America the Broke is the biggest debtor in the world, carrying more than 1/4 of the total world debt, a debt that it has no means to pay
By tmartin • August 5, 2008
In his latest essay Dr. Ron Paul accurately diagnoses the government’s money dilemma and prescribes a painful but effective cure. We the people are in agreement, but our decadent politicians and bankers have decided to prolong the “easy credit” bonanza for as long as they possibly can. Are they oblivious to the risk of total financial collapse and the potentially devastating consequences?
Washington’s Intervention Addiction
by Ron Paul
One problem with politicians is that when problems they create come to a head, they typically feel this irresistible urge to DO something, rather than to UN-do something, or to simply back off to avoid exacerbating the situation. Too often, that which they end up doing has very little connection to the cause of the crisis, but plays well in the press and superficially makes everyone feel better. Bills that are rushed through Congress under duress are never studied enough, providing too tempting an opportunity to quietly slip in unrelated provisions that erode freedoms in ways that would never pass as a stand-alone bill. We famously saw this with the PATRIOT Act, but Washington learned nothing from that.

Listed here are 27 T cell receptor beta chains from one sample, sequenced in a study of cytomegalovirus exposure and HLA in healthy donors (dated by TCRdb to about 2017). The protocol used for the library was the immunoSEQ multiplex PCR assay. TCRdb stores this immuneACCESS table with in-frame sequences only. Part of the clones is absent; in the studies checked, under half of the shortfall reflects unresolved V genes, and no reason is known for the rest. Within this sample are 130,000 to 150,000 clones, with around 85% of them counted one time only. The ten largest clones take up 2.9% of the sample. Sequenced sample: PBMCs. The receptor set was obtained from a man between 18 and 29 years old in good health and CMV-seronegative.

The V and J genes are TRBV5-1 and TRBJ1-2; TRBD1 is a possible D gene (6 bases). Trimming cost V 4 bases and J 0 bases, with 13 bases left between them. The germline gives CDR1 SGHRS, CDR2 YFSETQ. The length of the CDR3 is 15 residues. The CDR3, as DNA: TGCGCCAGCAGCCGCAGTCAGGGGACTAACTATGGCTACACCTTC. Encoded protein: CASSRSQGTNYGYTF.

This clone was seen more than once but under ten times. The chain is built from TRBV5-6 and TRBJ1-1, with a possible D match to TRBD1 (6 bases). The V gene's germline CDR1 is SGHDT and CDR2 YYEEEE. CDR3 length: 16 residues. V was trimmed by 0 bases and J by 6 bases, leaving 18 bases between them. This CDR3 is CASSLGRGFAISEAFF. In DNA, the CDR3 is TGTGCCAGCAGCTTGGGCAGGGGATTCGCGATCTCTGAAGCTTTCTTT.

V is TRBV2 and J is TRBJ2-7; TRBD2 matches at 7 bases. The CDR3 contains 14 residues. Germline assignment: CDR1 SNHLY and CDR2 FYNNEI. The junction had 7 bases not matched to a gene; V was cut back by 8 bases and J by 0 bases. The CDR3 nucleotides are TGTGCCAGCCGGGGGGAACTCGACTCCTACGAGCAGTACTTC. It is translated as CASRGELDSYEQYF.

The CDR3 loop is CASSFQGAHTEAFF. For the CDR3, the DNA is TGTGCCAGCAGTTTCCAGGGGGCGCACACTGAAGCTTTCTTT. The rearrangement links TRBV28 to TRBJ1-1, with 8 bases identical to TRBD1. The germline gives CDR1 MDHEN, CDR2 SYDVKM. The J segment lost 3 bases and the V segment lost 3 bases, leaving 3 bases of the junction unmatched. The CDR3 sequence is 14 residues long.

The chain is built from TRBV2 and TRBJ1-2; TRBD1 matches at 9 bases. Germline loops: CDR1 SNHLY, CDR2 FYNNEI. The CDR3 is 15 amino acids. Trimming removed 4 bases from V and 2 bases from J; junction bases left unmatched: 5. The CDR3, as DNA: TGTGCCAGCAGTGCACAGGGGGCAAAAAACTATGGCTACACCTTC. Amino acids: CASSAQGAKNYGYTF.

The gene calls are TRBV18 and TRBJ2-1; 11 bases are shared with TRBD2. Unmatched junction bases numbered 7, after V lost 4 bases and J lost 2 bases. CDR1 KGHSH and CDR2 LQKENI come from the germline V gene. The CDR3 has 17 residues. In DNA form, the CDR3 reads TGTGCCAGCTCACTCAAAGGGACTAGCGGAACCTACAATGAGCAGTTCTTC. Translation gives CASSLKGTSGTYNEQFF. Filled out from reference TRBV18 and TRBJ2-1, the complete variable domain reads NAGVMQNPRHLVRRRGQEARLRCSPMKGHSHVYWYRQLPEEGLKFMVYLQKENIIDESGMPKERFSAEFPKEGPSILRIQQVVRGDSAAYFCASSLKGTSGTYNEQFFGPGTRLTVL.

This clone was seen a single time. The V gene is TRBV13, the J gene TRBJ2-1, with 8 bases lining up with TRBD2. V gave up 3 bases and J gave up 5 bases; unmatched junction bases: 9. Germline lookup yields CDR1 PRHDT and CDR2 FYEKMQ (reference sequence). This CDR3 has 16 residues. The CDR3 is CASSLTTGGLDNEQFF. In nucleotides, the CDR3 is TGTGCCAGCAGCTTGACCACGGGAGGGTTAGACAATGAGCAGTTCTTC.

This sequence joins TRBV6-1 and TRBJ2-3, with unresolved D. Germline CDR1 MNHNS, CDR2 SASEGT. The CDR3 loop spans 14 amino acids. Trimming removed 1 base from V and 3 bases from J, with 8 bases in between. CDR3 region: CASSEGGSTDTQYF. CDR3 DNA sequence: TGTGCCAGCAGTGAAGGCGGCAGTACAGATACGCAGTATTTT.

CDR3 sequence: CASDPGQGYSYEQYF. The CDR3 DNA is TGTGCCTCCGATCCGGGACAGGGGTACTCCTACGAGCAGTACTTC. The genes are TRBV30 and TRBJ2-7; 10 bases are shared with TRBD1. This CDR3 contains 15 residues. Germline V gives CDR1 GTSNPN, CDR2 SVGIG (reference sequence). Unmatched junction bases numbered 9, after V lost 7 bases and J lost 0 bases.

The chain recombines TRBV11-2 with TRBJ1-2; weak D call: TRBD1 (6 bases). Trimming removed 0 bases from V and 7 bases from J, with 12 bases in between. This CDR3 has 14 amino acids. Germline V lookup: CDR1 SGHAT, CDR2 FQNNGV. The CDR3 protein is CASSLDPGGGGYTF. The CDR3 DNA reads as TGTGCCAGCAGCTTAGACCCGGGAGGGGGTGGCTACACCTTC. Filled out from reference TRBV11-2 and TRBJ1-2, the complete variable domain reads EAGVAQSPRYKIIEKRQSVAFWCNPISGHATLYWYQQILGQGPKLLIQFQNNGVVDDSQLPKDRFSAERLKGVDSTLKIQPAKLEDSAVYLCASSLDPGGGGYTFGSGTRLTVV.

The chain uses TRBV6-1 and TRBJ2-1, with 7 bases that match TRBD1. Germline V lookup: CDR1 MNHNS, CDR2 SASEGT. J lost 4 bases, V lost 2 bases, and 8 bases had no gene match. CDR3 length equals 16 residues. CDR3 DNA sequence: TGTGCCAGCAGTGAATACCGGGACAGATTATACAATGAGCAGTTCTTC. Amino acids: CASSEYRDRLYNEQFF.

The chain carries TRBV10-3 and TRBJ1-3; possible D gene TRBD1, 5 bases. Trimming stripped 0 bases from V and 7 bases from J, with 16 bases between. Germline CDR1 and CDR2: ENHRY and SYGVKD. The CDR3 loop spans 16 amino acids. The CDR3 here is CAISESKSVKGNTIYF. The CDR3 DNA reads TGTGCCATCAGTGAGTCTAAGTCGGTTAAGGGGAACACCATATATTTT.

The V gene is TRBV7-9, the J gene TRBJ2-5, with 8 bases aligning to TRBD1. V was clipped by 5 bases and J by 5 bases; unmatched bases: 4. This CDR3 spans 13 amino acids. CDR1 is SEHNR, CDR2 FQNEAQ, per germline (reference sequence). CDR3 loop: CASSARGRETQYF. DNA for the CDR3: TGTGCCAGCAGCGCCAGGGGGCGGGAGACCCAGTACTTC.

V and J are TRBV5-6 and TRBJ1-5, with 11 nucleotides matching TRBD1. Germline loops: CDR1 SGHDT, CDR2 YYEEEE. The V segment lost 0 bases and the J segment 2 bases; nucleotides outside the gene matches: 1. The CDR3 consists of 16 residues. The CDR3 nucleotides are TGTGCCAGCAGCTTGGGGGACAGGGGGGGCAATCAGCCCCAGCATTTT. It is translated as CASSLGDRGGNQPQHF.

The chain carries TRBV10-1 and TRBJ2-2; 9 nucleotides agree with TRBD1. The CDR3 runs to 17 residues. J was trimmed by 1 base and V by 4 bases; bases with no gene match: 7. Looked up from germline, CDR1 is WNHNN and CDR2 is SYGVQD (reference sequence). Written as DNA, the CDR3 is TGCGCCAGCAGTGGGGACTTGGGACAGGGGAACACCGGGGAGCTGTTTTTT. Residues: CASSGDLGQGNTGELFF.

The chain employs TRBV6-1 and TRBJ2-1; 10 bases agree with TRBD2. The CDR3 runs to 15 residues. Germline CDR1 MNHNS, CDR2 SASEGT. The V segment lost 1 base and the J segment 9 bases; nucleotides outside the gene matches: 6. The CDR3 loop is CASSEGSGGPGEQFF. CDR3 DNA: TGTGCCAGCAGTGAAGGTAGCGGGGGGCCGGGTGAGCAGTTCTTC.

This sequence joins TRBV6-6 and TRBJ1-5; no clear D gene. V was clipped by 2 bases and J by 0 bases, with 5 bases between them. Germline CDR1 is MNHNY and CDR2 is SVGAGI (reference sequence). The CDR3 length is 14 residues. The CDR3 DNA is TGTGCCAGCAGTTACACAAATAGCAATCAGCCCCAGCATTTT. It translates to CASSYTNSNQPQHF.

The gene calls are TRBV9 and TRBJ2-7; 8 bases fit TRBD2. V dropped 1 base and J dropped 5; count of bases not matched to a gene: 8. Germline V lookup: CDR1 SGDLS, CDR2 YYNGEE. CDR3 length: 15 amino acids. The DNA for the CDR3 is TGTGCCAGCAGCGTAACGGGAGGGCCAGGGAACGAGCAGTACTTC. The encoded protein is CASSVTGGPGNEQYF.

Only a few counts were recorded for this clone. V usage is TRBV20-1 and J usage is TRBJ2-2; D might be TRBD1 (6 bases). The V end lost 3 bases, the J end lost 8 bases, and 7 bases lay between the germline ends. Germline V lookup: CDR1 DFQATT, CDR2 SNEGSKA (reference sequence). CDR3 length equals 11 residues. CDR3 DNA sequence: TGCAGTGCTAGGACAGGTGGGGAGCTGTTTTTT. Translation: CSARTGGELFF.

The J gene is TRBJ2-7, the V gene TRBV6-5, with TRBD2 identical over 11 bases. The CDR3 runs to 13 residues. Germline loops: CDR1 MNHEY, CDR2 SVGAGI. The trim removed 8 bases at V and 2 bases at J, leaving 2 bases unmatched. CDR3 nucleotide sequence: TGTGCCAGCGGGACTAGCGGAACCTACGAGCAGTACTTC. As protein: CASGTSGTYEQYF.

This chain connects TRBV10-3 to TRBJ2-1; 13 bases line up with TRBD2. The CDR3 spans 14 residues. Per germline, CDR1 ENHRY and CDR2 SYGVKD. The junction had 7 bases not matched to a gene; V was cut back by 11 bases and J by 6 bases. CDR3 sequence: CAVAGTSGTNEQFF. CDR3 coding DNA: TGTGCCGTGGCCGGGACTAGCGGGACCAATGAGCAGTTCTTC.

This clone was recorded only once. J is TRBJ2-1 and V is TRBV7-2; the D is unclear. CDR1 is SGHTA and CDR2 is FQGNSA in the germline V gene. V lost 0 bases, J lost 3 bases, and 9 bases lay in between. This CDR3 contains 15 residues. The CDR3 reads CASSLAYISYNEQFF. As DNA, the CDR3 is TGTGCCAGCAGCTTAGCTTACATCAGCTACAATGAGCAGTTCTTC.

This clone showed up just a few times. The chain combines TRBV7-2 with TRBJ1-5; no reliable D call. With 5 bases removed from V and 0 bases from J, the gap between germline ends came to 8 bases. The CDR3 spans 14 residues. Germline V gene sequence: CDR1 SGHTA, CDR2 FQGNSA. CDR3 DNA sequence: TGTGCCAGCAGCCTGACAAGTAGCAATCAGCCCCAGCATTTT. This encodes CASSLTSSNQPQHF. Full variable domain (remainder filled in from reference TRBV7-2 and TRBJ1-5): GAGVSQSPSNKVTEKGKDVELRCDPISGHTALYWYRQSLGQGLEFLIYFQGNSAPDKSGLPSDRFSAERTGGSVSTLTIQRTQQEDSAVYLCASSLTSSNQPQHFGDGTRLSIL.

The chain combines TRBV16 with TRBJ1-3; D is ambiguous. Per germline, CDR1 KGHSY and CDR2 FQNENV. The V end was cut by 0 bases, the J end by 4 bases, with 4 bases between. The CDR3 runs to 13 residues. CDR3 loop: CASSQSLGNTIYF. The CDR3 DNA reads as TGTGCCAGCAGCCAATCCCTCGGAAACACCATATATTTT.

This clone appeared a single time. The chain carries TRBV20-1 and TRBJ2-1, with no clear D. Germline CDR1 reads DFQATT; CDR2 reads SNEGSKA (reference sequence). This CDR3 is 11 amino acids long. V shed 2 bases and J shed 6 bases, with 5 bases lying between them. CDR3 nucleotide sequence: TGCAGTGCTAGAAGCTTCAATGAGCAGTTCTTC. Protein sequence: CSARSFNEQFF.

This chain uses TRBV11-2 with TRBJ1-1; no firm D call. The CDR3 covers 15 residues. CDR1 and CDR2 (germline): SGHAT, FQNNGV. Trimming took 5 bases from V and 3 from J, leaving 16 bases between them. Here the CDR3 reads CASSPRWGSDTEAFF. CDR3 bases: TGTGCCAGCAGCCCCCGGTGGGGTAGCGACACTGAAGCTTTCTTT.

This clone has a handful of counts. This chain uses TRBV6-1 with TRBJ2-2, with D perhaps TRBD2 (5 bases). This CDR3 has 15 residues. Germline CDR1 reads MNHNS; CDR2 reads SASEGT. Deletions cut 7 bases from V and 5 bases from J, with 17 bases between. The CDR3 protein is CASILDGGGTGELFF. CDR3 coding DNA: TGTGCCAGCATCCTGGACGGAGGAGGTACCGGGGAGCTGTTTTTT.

The current housing crisis and the corresponding big government fix are another prime example. First of all, the so-called solution will actually make the problem worse. The problem stems from easy credit and a rush to flood the housing and mortgage markets with money. Relaxed or non-existent lending standards led many into mortgages and houses they could not afford. As more foreclosures hit, the lending institutions will continue collapsing like dominoes under the weight of all the bad paper they underwrote. Some are reacting and reintroducing lending standards. Thus the number of buyers in the market for homes is beginning to shrink back to its natural size, and hyper-inflated prices are falling back down to earth. In these ways, the market is trying to correct itself in the wake of the mistakes government intervention encouraged them to make through easy credit. However, this correction is causing pain, especially to Wall Street investors and those who bought homes at the top of the market bubble, never expecting it to crash, always assuming they would easily be able to refinance.